“(12) It is the objective of Directive (EU) 2019/1024 to promote the use of standard public licences available online for re-using public sector information. The Commission’s Guidelines on recommended standard licences, datasets and charging for the re-use of documents (5) identify Creative Commons (‘CC’) licences as an example of recommended standard public licences. CC licences are developed by a non-profit organisation and have become a leading licensing solution for public sector information, research results and cultural domain material across the world. It is therefore necessary to refer in this Implementing Regulation to the most recent version of the CC licence suite, namely CC 4.0. A licence equivalent to the CC licence suite may include additional arrangements, such as the obligation on the re-user to include updates provided by the data holder and to specify when the data were last updated, as long as they do not restrict the possibilities for re-using the data….”
“The charts show numbers of articles published in fully OA journals (left), and OA articles in hybrid journals (right), color-coded by license type. The most permissive licenses are at the bottom (CC BY), through to least permissive at the top, except for the tiny amount of CC0.
The volume of publications from OASPA continues to grow. Just under 4M articles were published by members in the period 2000-2021.
Just under 1M of the cumulative total were published in 2021, representing a growth of around 46% over the previous year and around one quarter of total recorded output.
The total number of articles reported by members has more than doubled since 2018, and grown around 20x over the last decade.
Publications in fully OA journals continue to dominate output, at around 4x that in hybrid.
CC BY licenses (Creative Commons attribution only) dominate. They account for almost three quarters of members’ total output, and for 81% of their output in fully OA journals….”
“I have had people tell me with doctrinal certainty that Creative Commons licenses allow text and data mining, and insofar as license terms are observed, I agree. The making of copies to perform text and data mining, machine learning, and AI training (collectively “TDM”) without additional licensing is authorized for commercial and non-commercial purposes under CC BY, and for non-commercial purposes under CC BY-NC. (Full disclosure: CCC offers RightFind XML, a service that supports licensed commercial access to full-text articles for TDM with value-added capabilities.)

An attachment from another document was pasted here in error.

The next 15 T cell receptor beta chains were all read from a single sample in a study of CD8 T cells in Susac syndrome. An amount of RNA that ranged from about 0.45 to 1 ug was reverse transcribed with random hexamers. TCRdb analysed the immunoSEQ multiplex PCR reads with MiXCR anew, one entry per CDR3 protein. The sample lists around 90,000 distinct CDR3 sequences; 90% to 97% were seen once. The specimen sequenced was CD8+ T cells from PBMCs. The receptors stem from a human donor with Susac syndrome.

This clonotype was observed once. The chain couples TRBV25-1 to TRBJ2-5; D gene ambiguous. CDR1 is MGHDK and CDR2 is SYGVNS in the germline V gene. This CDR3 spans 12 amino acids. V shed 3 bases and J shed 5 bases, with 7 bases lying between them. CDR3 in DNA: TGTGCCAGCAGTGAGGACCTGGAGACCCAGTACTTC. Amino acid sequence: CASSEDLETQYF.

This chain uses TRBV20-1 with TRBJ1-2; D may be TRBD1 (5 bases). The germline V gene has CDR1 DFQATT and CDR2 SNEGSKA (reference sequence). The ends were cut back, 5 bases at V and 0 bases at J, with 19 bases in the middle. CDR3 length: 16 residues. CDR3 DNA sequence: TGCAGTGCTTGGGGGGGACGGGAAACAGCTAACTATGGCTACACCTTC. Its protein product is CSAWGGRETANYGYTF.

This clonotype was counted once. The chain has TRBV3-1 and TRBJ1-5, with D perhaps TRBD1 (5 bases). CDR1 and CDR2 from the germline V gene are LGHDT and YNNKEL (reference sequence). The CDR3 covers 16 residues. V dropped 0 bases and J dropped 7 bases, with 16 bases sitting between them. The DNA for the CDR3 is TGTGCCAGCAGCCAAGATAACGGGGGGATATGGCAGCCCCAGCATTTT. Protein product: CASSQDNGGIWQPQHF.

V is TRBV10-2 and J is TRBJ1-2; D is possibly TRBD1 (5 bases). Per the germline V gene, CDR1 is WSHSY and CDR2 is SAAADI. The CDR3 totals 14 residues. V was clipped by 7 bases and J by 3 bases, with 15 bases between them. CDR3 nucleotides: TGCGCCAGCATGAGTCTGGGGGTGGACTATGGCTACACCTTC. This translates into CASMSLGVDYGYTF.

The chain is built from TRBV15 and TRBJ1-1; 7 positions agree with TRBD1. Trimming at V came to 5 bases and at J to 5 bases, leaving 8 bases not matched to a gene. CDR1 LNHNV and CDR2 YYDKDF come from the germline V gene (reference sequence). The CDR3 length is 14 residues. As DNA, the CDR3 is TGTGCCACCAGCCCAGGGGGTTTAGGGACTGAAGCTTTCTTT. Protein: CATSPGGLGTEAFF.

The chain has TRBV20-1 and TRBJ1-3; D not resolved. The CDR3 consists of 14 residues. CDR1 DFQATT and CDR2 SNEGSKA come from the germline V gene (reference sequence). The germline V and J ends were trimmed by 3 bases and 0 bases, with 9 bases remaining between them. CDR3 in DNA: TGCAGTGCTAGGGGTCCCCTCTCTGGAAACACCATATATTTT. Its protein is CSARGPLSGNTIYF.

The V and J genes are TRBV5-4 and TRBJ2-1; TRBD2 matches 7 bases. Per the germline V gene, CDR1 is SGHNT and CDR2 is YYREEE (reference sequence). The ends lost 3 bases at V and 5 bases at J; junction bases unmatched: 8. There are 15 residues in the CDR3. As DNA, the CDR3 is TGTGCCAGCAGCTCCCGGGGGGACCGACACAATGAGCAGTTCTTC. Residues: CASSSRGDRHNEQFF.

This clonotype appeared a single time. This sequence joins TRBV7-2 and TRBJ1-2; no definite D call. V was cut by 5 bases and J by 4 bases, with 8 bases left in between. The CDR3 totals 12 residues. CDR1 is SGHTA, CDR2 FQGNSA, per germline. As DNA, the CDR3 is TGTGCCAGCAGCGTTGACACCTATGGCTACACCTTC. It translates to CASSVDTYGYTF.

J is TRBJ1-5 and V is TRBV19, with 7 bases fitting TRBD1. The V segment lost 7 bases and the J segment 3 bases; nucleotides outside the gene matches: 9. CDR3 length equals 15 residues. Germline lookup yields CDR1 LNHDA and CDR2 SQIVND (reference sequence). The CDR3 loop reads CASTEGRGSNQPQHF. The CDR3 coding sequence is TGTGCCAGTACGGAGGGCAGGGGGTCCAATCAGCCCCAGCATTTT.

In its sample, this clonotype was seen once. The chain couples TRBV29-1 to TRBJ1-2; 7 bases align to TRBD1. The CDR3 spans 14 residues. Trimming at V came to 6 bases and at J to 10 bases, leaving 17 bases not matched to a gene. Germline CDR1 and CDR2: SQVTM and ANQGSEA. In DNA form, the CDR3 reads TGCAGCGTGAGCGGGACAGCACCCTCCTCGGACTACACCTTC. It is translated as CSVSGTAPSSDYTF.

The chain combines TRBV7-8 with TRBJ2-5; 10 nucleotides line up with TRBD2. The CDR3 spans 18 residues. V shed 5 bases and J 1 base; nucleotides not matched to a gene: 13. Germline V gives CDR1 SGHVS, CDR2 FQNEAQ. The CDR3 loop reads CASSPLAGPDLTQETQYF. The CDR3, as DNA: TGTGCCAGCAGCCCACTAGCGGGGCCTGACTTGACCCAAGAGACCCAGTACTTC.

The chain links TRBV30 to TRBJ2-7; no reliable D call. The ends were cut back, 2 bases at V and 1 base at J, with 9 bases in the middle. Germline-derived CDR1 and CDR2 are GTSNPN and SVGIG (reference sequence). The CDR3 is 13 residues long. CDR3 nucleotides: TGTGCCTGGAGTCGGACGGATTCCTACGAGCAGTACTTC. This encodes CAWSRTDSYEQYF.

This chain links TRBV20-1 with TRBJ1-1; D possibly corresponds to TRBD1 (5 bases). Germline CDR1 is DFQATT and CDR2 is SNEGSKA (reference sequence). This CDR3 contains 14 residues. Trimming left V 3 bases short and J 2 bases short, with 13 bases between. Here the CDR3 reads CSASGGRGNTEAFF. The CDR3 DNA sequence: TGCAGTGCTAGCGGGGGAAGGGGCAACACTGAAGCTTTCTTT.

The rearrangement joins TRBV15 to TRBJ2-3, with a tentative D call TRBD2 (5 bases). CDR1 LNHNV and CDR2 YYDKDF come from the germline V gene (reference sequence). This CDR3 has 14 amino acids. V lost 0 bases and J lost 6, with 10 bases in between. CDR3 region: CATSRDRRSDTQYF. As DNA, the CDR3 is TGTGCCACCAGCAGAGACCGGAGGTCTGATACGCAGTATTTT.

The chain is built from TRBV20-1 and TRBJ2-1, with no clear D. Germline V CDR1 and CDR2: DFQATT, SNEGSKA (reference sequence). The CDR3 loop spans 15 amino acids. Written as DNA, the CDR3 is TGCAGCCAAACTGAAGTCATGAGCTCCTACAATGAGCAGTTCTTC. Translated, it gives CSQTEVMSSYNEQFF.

I have long wondered, however, about the interplay between the attribution requirement (i.e., the “BY” in CC BY) and TDM. After all, the bargain with those licenses is that the author allows reuse, typically at no cost, but requires attribution. Attribution under the CC licenses may be the author’s primary benefit and motivation, as few authors would agree to offer the licenses without credit.
In the TDM context, this raises interesting questions:
Does the attribution requirement mean that the author’s information may not be removed as a data element from the content, even if inclusion might frustrate the TDM exercise or introduce noise into the system?
Does the attribution need to be included in the data set at every stage?
Does the result of the mining need to include attribution, even if hundreds of thousands of CC BY works were mined and the output does not include content from individual works?
While these questions may have once seemed theoretical, that is no longer the case. An analogous situation involving open software licenses (GNU and the like) is now being litigated….”
Abstract: The present study aims to investigate the trend and growth of Open Access (OA) journals in the Directory of Open Access Journals (DOAJ) portal. The authors found that there are 17,379 indexed journals in 80 languages from 130 countries covering all fields of science, technology, medicine, social sciences, arts, and humanities. The study presents findings on the contribution to DOAJ by subjects, country, DOAJ seal, article processing charges (APC), and author publishing rights. The study found that medicine journals were highest in this portal and the majority of contributions came from Indonesia. It was also found that the majority of the journals allow the author to hold publishing rights and only 8% of OA journals received the DOAJ seal. The maximum numbers of OA journals have Creative Commons Attribution licences and the highest APC is Rs. 3,97,985. DOAJ is the main source of information in facilitating organized access to OA literature. It is recommended to raise a DOAJ special seal for practicing extra high-level commitment to OA publications.